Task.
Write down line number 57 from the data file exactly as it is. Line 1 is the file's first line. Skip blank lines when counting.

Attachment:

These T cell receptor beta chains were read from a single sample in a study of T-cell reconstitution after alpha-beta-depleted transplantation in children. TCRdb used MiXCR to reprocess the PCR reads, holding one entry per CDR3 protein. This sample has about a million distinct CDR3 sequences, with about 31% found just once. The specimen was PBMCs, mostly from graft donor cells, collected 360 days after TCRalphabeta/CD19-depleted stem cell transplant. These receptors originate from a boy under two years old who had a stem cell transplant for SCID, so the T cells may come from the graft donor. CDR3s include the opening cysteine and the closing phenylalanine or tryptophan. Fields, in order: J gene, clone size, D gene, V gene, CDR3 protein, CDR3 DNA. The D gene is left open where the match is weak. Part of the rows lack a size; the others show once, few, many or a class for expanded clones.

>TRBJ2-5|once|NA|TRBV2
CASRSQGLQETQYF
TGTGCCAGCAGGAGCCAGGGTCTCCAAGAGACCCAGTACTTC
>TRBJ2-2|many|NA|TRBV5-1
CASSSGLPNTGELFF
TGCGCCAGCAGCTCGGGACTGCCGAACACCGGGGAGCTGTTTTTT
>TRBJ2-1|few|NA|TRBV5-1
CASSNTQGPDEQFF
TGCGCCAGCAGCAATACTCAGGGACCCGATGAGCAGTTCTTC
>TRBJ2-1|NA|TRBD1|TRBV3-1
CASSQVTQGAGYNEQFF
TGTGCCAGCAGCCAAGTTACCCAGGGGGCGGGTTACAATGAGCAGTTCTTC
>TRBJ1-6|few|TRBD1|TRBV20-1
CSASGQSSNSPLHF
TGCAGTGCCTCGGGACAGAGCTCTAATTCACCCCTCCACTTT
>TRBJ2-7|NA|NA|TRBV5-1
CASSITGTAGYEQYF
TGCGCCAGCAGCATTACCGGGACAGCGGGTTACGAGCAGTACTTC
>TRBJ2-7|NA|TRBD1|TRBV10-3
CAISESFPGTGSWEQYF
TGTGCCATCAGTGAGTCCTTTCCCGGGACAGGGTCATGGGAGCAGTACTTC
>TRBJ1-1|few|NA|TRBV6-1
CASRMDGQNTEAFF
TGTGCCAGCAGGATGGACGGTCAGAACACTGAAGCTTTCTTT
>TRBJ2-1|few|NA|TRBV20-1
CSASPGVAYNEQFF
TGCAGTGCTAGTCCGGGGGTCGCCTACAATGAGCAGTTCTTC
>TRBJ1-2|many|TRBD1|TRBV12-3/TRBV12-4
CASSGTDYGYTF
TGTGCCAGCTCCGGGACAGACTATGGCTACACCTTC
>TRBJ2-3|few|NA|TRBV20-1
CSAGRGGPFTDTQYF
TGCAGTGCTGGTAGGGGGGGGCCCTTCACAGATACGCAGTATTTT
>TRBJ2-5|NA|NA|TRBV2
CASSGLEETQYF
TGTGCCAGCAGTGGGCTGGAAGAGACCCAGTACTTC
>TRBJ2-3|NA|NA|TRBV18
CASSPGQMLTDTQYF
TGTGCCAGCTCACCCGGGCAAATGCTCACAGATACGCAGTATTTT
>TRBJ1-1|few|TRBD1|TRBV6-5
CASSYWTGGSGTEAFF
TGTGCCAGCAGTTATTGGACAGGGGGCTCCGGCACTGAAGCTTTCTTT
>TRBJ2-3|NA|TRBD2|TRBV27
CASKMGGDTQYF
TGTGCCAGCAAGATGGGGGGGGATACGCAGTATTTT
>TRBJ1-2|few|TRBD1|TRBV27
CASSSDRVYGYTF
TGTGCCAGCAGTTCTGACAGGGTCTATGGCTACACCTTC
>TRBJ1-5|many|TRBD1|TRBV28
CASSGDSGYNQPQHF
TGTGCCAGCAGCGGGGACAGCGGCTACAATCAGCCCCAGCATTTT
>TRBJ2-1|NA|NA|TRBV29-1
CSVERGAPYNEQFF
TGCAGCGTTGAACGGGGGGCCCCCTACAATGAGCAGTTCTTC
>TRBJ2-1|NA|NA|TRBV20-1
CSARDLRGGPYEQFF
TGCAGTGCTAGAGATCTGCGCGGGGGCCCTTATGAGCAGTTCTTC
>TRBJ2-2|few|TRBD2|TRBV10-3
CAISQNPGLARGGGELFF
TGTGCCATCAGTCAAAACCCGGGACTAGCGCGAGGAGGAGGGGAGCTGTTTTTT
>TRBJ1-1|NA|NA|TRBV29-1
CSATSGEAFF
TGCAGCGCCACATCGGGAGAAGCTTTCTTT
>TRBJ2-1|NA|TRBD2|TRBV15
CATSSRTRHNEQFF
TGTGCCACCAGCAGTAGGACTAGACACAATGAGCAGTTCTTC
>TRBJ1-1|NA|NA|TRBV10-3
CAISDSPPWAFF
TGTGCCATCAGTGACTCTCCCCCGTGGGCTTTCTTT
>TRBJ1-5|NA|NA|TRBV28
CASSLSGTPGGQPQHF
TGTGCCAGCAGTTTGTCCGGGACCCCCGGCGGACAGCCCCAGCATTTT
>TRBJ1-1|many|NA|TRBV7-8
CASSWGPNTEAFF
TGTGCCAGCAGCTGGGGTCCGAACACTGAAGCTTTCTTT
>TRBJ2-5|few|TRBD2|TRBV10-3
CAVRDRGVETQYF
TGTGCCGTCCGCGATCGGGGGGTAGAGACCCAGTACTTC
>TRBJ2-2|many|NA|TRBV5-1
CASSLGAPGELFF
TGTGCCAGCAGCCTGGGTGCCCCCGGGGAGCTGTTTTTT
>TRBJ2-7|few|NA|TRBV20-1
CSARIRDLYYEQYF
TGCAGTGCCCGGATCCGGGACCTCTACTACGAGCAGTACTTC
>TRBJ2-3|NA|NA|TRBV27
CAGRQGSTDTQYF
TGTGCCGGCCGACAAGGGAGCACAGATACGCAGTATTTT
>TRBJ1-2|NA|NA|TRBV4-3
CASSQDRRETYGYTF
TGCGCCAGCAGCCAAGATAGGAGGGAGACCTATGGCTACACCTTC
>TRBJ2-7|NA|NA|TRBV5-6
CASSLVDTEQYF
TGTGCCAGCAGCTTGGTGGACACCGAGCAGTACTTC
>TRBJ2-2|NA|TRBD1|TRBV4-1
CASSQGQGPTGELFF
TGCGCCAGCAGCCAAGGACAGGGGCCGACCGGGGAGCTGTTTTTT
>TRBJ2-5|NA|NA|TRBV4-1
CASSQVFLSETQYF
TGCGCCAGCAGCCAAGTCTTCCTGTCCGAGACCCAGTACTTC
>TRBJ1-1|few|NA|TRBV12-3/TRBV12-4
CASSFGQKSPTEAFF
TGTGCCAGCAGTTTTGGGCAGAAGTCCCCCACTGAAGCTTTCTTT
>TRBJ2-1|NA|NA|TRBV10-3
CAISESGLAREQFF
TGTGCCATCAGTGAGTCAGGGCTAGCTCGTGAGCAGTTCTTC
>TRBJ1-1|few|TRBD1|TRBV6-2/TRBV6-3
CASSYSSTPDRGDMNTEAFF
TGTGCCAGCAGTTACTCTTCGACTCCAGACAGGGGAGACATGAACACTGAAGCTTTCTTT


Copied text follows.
CSARDLRGGPYEQFF